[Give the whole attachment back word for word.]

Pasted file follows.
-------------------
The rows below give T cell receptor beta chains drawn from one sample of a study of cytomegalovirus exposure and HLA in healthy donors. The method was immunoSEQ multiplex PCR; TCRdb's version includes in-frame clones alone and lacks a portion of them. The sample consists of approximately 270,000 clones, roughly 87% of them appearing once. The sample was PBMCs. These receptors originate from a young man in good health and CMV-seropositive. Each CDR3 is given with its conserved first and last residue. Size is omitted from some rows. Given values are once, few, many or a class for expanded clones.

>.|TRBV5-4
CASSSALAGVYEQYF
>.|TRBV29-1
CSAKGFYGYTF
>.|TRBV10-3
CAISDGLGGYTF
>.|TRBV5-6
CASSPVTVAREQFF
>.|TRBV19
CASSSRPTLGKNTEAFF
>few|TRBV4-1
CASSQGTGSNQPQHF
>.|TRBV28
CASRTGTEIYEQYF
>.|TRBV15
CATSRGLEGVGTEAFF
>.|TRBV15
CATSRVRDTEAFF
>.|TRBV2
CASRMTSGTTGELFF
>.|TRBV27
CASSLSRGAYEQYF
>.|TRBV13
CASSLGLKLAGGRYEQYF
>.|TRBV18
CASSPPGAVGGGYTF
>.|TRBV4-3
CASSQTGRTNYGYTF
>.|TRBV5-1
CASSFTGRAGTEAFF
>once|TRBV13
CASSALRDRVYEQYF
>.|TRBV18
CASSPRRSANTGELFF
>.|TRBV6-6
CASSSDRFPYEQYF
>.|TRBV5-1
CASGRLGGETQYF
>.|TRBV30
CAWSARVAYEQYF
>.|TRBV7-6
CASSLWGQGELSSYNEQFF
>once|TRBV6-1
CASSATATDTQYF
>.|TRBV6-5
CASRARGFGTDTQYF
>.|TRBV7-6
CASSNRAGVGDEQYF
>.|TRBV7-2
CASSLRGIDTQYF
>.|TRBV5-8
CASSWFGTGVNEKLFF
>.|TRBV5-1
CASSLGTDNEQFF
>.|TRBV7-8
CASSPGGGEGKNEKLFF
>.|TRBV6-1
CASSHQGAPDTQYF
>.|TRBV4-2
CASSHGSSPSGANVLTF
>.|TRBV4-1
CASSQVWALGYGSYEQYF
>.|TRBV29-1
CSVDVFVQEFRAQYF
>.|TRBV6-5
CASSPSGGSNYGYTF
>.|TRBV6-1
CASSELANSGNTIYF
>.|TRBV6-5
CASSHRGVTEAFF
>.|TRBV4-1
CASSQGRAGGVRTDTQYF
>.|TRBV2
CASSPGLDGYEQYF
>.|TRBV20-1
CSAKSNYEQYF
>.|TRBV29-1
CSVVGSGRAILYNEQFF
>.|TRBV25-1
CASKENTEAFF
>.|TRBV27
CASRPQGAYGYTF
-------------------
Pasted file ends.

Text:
The rows below give T cell receptor beta chains drawn from one sample of a study of cytomegalovirus exposure and HLA in healthy donors. The method was immunoSEQ multiplex PCR; TCRdb's version includes in-frame clones alone and lacks a portion of them. The sample consists of approximately 270,000 clones, roughly 87% of them appearing once. The sample was PBMCs. These receptors originate from a young man in good health and CMV-seropositive. Each CDR3 is given with its conserved first and last residue. Size is omitted from some rows. Given values are once, few, many or a class for expanded clones.

>.|TRBV5-4
CASSSALAGVYEQYF
>.|TRBV29-1
CSAKGFYGYTF
>.|TRBV10-3
CAISDGLGGYTF
>.|TRBV5-6
CASSPVTVAREQFF
>.|TRBV19
CASSSRPTLGKNTEAFF
>few|TRBV4-1
CASSQGTGSNQPQHF
>.|TRBV28
CASRTGTEIYEQYF
>.|TRBV15
CATSRGLEGVGTEAFF
>.|TRBV15
CATSRVRDTEAFF
>.|TRBV2
CASRMTSGTTGELFF
>.|TRBV27
CASSLSRGAYEQYF
>.|TRBV13
CASSLGLKLAGGRYEQYF
>.|TRBV18
CASSPPGAVGGGYTF
>.|TRBV4-3
CASSQTGRTNYGYTF
>.|TRBV5-1
CASSFTGRAGTEAFF
>once|TRBV13
CASSALRDRVYEQYF
>.|TRBV18
CASSPRRSANTGELFF
>.|TRBV6-6
CASSSDRFPYEQYF
>.|TRBV5-1
CASGRLGGETQYF
>.|TRBV30
CAWSARVAYEQYF
>.|TRBV7-6
CASSLWGQGELSSYNEQFF
>once|TRBV6-1
CASSATATDTQYF
>.|TRBV6-5
CASRARGFGTDTQYF
>.|TRBV7-6
CASSNRAGVGDEQYF
>.|TRBV7-2
CASSLRGIDTQYF
>.|TRBV5-8
CASSWFGTGVNEKLFF
>.|TRBV5-1
CASSLGTDNEQFF
>.|TRBV7-8
CASSPGGGEGKNEKLFF
>.|TRBV6-1
CASSHQGAPDTQYF
>.|TRBV4-2
CASSHGSSPSGANVLTF
>.|TRBV4-1
CASSQVWALGYGSYEQYF
>.|TRBV29-1
CSVDVFVQEFRAQYF
>.|TRBV6-5
CASSPSGGSNYGYTF
>.|TRBV6-1
CASSELANSGNTIYF
>.|TRBV6-5
CASSHRGVTEAFF
>.|TRBV4-1
CASSQGRAGGVRTDTQYF
>.|TRBV2
CASSPGLDGYEQYF
>.|TRBV20-1
CSAKSNYEQYF
>.|TRBV29-1
CSVVGSGRAILYNEQFF
>.|TRBV25-1
CASKENTEAFF
>.|TRBV27
CASRPQGAYGYTF